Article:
teaching

A Quote by Scott Adams (Dilbert) on teaching, learning, and influence

You don't have to be a "person of influence" to be influential. In fact, the most influential people in my life are probably not even aware of the things they've taught me.

Scott Adams (Dilbert)

Contributed by: nickstreet36

A Quote by Sri Yukteswar on paramahansa, yogananda, sri, yukteswar, wisdom, reason, teaching, belief, and third eye

Many teachers will tell you to believe; then they put out your eyes of
reason and instruct you to follow only their logic. But I want you
to keep your eyes of reason open; in addition, I will open in you
another eye, the eye of wisdom.

Sri Yukteswar

Source: ~Paramahansa Yogananda, `Man's Eternal Quest', quoting his guru's words to him

Contributed by: Meenakshi

A Quote by Jesus on teaching, learning, and patience

Since you do not know the nature of the aleph, how are going to teach me the bet? Hypocrite, if you know, first teach me the aleph then I will believe what you say about the bet.

Jesus

Source: Infancy Gospel of Thomas 6:19,20

Contributed by: Lion

A Quote by Isha De Lubicz on teaching and insight

Not even the best teacher can present one with consciousness, or fill one with knowledge; but in a man suitably disposed it is possible to arouse reactions which will lead in the right direction.

            Often it is useful to prepare the ground by clarifying essential ideas in order to get rid of prejudices.  But the most effective instruction is that which leads the seeker to put his problems clearly to himself so that then he can find he answer for himself in meditation.

Isha De Lubicz

Source: Opening of the Way: A Practical Guide to the Wisdom of Ancient Egypt, Pages: 67

Contributed by: HeyOK

A Quote by Yogi Bhajan on teaching and mastery

If you want to learn a thing, read that; if you want to know a thing, write that; if you want to master a thing, teach that.

Yogi Bhajan

Contributed by: Benjamin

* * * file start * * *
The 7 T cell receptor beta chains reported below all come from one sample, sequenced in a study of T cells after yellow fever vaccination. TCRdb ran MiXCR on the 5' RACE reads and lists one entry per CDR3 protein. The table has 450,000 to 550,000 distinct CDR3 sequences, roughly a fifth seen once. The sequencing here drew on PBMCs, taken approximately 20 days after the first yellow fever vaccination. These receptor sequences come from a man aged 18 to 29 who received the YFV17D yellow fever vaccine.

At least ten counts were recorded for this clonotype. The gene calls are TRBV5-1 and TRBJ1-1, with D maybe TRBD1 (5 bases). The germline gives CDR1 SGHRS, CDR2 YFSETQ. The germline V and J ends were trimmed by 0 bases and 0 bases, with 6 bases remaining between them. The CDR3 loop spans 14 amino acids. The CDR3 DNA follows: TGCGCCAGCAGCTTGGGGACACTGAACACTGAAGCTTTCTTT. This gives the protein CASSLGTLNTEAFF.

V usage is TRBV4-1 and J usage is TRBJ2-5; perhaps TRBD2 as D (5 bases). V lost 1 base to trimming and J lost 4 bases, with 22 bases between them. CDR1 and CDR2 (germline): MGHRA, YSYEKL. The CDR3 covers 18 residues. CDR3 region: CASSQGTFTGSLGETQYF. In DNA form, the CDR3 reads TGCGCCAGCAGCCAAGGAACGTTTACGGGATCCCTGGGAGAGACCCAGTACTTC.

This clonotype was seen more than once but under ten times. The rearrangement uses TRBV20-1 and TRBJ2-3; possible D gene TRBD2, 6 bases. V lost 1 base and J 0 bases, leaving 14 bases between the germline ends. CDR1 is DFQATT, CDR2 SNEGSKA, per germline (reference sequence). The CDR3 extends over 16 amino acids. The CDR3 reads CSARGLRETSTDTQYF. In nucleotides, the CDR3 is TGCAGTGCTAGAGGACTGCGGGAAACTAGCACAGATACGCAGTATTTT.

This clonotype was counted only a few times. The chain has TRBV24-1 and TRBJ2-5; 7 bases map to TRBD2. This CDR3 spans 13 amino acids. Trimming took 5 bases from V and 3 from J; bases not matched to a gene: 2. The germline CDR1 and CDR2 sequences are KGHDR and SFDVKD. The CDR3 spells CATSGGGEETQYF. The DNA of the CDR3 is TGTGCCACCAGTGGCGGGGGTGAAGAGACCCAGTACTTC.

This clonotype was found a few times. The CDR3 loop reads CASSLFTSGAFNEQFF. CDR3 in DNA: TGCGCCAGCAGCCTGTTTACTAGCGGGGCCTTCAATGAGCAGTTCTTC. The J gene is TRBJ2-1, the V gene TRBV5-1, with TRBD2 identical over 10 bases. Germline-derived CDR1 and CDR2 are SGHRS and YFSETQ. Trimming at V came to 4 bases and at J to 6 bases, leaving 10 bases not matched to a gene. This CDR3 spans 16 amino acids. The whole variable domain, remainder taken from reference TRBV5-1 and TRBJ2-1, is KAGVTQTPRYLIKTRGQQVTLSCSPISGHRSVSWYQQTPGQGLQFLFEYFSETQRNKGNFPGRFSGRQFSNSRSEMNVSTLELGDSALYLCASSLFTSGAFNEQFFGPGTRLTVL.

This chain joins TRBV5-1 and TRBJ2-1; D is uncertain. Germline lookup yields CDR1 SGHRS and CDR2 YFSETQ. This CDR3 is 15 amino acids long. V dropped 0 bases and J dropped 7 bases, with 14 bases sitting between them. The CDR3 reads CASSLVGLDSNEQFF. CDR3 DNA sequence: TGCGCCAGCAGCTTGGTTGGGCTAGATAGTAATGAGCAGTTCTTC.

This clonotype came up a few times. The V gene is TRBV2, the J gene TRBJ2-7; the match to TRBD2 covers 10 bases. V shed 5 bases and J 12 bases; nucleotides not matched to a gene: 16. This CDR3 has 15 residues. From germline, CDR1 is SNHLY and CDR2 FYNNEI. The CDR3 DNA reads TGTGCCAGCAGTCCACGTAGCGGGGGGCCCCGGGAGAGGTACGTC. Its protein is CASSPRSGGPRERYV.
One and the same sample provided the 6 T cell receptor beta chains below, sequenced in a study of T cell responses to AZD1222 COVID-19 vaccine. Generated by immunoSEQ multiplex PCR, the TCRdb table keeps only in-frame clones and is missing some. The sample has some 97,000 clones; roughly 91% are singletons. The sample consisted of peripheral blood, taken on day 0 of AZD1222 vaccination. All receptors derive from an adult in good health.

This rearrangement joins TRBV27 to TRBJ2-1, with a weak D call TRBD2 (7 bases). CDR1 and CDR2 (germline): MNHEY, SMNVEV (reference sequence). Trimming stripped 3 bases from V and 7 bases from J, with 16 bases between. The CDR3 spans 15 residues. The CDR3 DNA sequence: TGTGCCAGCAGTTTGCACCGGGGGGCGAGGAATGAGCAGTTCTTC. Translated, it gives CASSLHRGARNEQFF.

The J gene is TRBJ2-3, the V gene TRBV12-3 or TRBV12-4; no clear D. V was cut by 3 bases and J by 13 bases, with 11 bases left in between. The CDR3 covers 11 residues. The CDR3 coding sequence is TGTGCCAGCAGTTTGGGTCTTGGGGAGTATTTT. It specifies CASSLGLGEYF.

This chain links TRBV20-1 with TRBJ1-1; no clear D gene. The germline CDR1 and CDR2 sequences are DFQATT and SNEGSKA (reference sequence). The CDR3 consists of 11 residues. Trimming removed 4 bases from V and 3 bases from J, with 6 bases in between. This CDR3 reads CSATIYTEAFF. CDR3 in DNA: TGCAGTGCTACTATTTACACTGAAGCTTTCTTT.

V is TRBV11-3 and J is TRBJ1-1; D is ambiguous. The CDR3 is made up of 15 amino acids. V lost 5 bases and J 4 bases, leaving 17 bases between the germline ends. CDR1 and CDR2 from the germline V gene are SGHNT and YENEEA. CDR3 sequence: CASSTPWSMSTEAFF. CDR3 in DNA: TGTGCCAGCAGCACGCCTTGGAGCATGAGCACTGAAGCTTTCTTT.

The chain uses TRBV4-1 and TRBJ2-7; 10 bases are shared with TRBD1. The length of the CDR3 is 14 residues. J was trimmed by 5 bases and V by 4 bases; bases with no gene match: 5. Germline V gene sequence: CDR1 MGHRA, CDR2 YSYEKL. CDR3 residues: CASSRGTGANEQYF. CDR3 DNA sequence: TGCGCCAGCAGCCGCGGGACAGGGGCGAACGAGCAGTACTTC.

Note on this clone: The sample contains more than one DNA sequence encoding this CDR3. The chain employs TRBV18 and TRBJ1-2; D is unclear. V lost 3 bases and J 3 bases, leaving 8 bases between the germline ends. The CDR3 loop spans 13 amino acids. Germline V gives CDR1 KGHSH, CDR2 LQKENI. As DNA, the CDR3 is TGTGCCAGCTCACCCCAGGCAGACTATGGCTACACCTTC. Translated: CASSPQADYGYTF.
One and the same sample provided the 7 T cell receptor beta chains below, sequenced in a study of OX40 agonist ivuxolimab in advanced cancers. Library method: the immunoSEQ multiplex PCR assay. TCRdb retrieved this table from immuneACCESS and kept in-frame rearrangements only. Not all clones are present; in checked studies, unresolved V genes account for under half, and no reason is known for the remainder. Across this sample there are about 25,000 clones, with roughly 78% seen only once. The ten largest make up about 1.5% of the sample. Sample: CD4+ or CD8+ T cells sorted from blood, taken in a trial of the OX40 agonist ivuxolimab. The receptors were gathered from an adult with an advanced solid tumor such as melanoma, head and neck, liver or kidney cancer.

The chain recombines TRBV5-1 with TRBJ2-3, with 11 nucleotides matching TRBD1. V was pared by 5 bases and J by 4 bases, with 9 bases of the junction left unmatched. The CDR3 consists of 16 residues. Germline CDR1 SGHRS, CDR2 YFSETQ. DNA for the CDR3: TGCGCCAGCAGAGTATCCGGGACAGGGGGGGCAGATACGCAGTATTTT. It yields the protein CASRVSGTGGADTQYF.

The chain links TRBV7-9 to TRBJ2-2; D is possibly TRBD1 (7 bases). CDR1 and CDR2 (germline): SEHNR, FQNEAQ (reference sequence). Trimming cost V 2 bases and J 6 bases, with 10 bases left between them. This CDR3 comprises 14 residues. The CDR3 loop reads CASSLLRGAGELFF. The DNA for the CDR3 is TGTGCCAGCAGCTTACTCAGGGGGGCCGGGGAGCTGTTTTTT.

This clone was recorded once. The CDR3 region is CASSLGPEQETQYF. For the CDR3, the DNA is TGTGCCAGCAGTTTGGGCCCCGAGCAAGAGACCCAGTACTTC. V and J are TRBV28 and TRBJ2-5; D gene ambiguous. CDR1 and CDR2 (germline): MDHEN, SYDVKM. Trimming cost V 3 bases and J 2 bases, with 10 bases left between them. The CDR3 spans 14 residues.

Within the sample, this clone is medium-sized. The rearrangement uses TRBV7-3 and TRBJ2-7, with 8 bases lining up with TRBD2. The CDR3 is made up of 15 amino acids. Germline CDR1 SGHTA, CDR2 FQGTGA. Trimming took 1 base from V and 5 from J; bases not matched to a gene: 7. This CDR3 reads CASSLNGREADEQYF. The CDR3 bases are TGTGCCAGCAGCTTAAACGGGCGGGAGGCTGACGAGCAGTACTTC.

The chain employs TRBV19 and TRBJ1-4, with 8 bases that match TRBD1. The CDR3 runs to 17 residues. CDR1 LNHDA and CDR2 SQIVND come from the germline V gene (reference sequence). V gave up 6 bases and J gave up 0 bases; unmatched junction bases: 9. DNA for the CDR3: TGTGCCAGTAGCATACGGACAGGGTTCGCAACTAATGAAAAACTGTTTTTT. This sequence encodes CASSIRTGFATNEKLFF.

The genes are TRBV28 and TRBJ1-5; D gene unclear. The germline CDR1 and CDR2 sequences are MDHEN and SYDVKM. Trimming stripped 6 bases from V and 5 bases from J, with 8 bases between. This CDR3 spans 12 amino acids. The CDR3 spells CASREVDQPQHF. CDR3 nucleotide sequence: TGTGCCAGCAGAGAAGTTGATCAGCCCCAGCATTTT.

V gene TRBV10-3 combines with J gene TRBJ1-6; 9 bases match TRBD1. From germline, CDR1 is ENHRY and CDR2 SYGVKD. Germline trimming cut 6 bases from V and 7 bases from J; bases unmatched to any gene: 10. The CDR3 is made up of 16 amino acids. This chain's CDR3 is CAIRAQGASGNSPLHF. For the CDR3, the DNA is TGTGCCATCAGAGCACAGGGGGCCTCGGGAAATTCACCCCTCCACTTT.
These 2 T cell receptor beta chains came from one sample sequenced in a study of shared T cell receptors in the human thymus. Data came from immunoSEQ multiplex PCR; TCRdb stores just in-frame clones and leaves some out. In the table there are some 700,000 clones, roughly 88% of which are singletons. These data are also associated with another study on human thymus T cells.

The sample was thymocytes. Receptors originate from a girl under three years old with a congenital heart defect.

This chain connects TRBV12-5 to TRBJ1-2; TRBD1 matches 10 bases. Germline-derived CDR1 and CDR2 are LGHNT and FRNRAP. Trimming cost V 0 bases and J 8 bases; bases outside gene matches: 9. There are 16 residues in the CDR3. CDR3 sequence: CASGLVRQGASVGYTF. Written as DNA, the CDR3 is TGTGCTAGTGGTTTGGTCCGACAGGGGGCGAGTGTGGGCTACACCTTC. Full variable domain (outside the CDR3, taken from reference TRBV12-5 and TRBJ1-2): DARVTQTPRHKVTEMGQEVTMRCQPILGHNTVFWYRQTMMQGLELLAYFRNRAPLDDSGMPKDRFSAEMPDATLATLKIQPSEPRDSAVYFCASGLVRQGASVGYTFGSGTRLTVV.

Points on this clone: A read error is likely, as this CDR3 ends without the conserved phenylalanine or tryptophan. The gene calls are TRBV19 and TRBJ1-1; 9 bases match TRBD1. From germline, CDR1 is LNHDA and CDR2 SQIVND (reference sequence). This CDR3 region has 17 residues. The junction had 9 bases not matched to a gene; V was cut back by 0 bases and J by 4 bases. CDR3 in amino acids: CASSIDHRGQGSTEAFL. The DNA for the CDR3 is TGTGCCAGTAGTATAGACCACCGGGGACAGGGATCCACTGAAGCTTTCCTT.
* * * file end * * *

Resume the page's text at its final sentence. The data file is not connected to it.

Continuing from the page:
A Quote by Kit Carruthers on teachers and teaching

Listen to your parents and teachers. they got a line on most things, so don't treat em like enemies.  There's always a chance you could learn something.

Kit Carruthers

Source: badlands, by terence malick

Contributed by: greg

A Quote by Wendell Berry on teaching, teacher, education, student, faith, and testimony

A teacher's major contribution may pop out anonymously in the life of some ex-student's grandchild.  A teacher, finally, has nothing to go on but faith, a student nothing to offer in return but testimony.

Wendell Berry (1934 -)

Source: What Are People For? by Wendell Berry

Contributed by: Benjáhmin

A Quote by Kenneth Smith on philosophy, education, teaching, students, and passion

There is a form of poetic and esthetic and moral genius necessary to make philosophical issues truly incandesce for students, and even though I indeed had some world-class professors myself when I went through the curriculum, I rarely saw such gnosic or concretist/poetic passion among them.  I am not speaking of broad histrionics or melodramatic delivery, but rather a moral investment of concern, of loving delight and pathos in exposing one's consciousness to the full horrific and magnificent implications of the materials.

Kenneth Smith

Contributed by: Dave

A Quote by Kenneth Smith on philosophy, mastery, belief, education, teaching, and students

It is not enough to say that a philosophy teacher presents students with counterpoint to their customary ways of seeing things.  A teacher in philosophy is not necessarily very profoundly philosophical for that reason, nor need he or she be.  The teacher may be only a few leagues ahead of the students, and may frequently find that a superbright student will tax his or her supposed mastery of the issues.  To be honest about these relations and difficulties, I have always assumed that as a professor I was no more than an exemplary student, and "mastery" was merely a way of gaining momentum, not declaring the race was over.  Self-mastery in philosophy is how one orchestrates the energies to be able to dislodge really prodigious monolithic belief-systems.  It is by no means any kind of self-congratulation. 

Kenneth Smith

Contributed by: Dave

A Quote by Kenneth Smith on philosophy, teaching, students, principles, and values

It is not the business of a teacher in philosophy to "confuse" students any more than it is to "resolve" their confusions.  It is his business to explain in broad metaphysical and moral terms the difference between the kinds of factors in our lives that serve as raw material and the kinds of factors that act as organizing forms.  A course in philosophy raises on this basis issues that students ought to trouble themselves to evaluate on their own:  is this something matter or form, does it tend toward chaos or toward cosmos?  If I try to deploy this as a principle or concept or value, what will the teleology of this attempt turn up--an organismic system, an accomplishment of harmonic order, or a self-conflicted and incoherent contrivance that defeats the criteria of the mind?

Kenneth Smith

Contributed by: Dave

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